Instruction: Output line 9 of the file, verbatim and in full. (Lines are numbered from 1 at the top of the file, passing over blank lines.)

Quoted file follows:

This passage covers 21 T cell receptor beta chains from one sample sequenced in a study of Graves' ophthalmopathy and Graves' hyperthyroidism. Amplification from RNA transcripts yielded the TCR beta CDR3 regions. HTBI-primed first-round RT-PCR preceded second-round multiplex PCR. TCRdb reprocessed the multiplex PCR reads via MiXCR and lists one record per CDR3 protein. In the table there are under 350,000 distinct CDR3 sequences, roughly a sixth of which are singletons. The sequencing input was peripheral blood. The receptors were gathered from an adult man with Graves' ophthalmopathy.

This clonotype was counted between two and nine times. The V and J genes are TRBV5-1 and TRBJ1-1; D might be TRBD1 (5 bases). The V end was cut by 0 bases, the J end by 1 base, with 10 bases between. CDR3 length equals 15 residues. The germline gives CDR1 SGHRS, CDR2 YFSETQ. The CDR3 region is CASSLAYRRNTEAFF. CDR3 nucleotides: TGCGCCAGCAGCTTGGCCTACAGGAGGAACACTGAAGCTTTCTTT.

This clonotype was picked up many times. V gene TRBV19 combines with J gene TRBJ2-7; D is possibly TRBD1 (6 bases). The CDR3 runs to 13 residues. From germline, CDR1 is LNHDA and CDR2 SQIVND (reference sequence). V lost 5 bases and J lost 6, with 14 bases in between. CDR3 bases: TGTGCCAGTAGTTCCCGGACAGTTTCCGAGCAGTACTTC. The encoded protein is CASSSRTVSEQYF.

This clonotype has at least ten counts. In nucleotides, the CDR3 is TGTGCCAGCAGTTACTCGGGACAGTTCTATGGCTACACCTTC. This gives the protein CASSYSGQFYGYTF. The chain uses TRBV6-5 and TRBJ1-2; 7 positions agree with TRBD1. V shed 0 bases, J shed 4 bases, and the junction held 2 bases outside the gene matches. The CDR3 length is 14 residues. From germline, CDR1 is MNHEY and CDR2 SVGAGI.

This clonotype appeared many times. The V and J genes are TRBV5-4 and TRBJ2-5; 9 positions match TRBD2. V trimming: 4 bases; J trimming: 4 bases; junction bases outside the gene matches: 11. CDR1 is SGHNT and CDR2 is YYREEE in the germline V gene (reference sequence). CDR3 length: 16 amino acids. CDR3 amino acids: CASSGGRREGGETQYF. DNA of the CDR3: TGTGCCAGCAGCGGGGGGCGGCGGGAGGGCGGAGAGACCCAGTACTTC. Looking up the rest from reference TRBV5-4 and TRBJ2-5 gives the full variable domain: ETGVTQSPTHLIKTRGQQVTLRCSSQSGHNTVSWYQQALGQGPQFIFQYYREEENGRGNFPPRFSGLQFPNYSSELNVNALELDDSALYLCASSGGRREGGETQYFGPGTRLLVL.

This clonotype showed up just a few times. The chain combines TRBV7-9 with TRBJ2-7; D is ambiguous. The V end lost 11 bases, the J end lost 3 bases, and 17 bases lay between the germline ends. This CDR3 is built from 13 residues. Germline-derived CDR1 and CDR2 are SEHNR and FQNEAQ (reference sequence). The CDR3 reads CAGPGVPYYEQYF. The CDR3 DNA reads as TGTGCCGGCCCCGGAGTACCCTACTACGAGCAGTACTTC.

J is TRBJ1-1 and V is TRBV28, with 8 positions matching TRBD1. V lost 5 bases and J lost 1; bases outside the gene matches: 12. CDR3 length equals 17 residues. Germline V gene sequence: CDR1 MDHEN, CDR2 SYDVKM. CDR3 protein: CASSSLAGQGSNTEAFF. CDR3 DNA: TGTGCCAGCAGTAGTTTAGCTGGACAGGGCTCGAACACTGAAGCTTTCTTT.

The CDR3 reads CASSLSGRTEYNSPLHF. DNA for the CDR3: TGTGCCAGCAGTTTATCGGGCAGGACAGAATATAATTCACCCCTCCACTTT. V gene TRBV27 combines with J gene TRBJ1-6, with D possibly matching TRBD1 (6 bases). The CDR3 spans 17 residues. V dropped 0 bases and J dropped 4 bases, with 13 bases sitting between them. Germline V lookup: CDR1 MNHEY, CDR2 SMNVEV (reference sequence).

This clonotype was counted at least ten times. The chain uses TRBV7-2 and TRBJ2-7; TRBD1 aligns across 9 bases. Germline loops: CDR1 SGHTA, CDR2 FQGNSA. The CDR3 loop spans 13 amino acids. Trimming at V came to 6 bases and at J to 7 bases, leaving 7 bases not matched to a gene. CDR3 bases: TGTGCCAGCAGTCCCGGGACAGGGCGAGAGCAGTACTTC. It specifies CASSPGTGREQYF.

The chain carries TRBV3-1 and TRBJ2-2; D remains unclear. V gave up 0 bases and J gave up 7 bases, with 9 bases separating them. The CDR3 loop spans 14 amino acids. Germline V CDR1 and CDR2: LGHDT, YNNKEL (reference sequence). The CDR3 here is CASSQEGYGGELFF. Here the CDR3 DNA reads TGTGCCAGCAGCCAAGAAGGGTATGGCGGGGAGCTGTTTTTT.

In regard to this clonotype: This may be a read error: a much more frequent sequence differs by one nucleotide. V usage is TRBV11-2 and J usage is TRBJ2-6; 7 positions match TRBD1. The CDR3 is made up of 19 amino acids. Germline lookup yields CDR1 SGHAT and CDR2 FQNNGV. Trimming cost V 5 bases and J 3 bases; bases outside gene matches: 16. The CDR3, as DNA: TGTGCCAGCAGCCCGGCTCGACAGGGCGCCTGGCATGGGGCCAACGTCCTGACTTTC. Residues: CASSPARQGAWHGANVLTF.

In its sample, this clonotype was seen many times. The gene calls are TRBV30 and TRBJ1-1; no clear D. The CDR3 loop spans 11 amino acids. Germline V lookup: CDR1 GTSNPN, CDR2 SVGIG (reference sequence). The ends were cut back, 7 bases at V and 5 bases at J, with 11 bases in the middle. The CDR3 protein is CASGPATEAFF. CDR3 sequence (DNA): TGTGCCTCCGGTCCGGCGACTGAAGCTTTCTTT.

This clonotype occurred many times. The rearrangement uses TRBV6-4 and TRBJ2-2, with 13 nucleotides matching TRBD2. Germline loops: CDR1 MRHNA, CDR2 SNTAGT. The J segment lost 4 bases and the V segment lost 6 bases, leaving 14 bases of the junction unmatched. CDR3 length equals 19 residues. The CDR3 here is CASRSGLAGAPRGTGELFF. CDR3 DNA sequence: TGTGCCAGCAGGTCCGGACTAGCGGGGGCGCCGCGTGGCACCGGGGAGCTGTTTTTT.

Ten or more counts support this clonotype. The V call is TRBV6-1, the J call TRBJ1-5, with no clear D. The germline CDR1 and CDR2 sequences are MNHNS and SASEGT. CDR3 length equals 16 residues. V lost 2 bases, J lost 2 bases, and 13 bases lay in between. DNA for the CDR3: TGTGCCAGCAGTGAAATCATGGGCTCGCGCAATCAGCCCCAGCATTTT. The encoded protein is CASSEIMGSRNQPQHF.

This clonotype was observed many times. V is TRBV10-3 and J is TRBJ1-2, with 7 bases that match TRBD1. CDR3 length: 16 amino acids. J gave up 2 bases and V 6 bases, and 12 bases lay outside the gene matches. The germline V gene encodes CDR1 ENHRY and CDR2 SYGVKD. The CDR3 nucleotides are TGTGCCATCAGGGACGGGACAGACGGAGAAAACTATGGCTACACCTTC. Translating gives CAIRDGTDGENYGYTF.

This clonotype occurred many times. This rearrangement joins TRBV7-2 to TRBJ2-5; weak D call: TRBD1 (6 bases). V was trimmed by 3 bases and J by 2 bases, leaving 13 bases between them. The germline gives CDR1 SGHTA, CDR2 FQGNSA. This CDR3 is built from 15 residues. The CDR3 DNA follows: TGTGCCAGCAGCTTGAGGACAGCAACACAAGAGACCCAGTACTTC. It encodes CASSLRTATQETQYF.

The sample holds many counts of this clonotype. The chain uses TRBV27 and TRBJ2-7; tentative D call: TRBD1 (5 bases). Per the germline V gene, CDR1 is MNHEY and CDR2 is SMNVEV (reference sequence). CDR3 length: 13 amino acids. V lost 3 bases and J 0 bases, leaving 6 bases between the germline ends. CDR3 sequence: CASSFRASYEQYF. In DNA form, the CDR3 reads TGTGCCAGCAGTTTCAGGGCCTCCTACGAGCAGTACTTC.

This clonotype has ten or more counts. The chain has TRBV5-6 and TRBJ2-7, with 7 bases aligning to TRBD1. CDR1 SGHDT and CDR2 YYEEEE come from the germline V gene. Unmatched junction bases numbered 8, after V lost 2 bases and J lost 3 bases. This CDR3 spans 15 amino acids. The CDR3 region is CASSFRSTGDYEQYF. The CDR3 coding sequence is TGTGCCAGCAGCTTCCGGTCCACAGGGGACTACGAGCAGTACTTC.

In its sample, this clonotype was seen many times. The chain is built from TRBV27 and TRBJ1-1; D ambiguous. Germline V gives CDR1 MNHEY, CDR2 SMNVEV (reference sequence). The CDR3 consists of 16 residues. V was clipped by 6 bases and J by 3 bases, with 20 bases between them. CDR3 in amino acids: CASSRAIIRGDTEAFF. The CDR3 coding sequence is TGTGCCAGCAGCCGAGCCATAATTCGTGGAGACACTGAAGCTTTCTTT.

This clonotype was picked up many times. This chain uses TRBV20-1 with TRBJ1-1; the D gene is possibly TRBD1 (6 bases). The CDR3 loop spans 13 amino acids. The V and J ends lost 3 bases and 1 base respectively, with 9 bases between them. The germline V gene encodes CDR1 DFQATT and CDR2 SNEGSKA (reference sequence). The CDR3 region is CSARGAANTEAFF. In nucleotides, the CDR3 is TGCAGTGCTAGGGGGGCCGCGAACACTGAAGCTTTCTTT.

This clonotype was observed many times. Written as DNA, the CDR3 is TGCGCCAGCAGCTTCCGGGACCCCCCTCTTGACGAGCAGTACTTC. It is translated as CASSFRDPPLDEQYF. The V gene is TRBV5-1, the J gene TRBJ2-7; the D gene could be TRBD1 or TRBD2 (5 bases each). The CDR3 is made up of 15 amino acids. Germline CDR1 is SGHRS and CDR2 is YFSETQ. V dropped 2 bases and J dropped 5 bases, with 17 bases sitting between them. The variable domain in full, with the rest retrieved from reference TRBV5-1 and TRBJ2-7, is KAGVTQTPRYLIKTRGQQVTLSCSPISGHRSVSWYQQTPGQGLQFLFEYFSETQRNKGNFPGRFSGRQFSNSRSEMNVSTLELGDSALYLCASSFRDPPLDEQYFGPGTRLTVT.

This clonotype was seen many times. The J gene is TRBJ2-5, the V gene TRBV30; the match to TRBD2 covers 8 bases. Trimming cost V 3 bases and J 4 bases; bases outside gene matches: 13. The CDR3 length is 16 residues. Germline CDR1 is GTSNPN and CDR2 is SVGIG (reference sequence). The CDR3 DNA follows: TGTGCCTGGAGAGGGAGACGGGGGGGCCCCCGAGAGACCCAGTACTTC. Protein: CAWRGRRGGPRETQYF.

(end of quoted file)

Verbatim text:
This clonotype was counted at least ten times. The chain uses TRBV7-2 and TRBJ2-7; TRBD1 aligns across 9 bases. Germline loops: CDR1 SGHTA, CDR2 FQGNSA. The CDR3 loop spans 13 amino acids. Trimming at V came to 6 bases and at J to 7 bases, leaving 7 bases not matched to a gene. CDR3 bases: TGTGCCAGCAGTCCCGGGACAGGGCGAGAGCAGTACTTC. It specifies CASSPGTGREQYF.